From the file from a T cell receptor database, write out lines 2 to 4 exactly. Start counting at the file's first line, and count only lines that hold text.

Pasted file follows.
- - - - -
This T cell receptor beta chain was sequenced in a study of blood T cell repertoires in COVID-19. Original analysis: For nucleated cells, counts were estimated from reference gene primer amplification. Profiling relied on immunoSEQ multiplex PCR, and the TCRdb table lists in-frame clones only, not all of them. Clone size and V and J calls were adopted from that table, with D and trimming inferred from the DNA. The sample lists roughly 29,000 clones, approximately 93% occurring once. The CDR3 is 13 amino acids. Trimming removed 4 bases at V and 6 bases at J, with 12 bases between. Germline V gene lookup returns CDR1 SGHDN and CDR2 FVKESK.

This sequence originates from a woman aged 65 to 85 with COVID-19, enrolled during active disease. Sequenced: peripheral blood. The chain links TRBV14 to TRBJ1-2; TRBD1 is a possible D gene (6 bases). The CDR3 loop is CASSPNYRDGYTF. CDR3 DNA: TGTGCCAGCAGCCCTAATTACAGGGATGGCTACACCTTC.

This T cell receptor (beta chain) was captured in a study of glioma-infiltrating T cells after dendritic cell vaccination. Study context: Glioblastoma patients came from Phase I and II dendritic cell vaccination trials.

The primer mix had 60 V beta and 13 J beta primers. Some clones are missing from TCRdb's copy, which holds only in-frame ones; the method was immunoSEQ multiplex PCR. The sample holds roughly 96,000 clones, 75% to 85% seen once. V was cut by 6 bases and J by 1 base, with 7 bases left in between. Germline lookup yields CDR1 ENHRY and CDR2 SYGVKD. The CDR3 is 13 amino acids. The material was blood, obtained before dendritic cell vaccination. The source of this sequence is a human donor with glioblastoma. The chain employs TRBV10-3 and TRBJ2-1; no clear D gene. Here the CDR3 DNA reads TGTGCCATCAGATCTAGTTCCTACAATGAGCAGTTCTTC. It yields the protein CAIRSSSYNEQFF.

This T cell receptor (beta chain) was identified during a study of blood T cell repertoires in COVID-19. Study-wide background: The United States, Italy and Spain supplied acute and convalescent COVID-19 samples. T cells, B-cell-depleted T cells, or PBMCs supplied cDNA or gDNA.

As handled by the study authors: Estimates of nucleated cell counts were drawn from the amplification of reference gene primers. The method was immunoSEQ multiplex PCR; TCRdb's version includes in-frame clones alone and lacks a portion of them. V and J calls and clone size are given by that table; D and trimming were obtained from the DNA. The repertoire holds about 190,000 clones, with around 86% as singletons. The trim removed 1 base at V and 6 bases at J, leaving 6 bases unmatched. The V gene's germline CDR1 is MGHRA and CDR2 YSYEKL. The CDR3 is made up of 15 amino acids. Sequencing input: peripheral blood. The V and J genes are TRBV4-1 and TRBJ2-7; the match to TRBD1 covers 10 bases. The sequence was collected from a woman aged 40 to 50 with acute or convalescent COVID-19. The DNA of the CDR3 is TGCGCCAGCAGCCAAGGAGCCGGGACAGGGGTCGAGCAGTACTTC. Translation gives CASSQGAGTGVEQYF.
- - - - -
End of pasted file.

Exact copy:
This sequence originates from a woman aged 65 to 85 with COVID-19, enrolled during active disease. Sequenced: peripheral blood. The chain links TRBV14 to TRBJ1-2; TRBD1 is a possible D gene (6 bases). The CDR3 loop is CASSPNYRDGYTF. CDR3 DNA: TGTGCCAGCAGCCCTAATTACAGGGATGGCTACACCTTC.

This T cell receptor (beta chain) was captured in a study of glioma-infiltrating T cells after dendritic cell vaccination. Study context: Glioblastoma patients came from Phase I and II dendritic cell vaccination trials.

The primer mix had 60 V beta and 13 J beta primers. Some clones are missing from TCRdb's copy, which holds only in-frame ones; the method was immunoSEQ multiplex PCR. The sample holds roughly 96,000 clones, 75% to 85% seen once. V was cut by 6 bases and J by 1 base, with 7 bases left in between. Germline lookup yields CDR1 ENHRY and CDR2 SYGVKD. The CDR3 is 13 amino acids. The material was blood, obtained before dendritic cell vaccination. The source of this sequence is a human donor with glioblastoma. The chain employs TRBV10-3 and TRBJ2-1; no clear D gene. Here the CDR3 DNA reads TGTGCCATCAGATCTAGTTCCTACAATGAGCAGTTCTTC. It yields the protein CAIRSSSYNEQFF.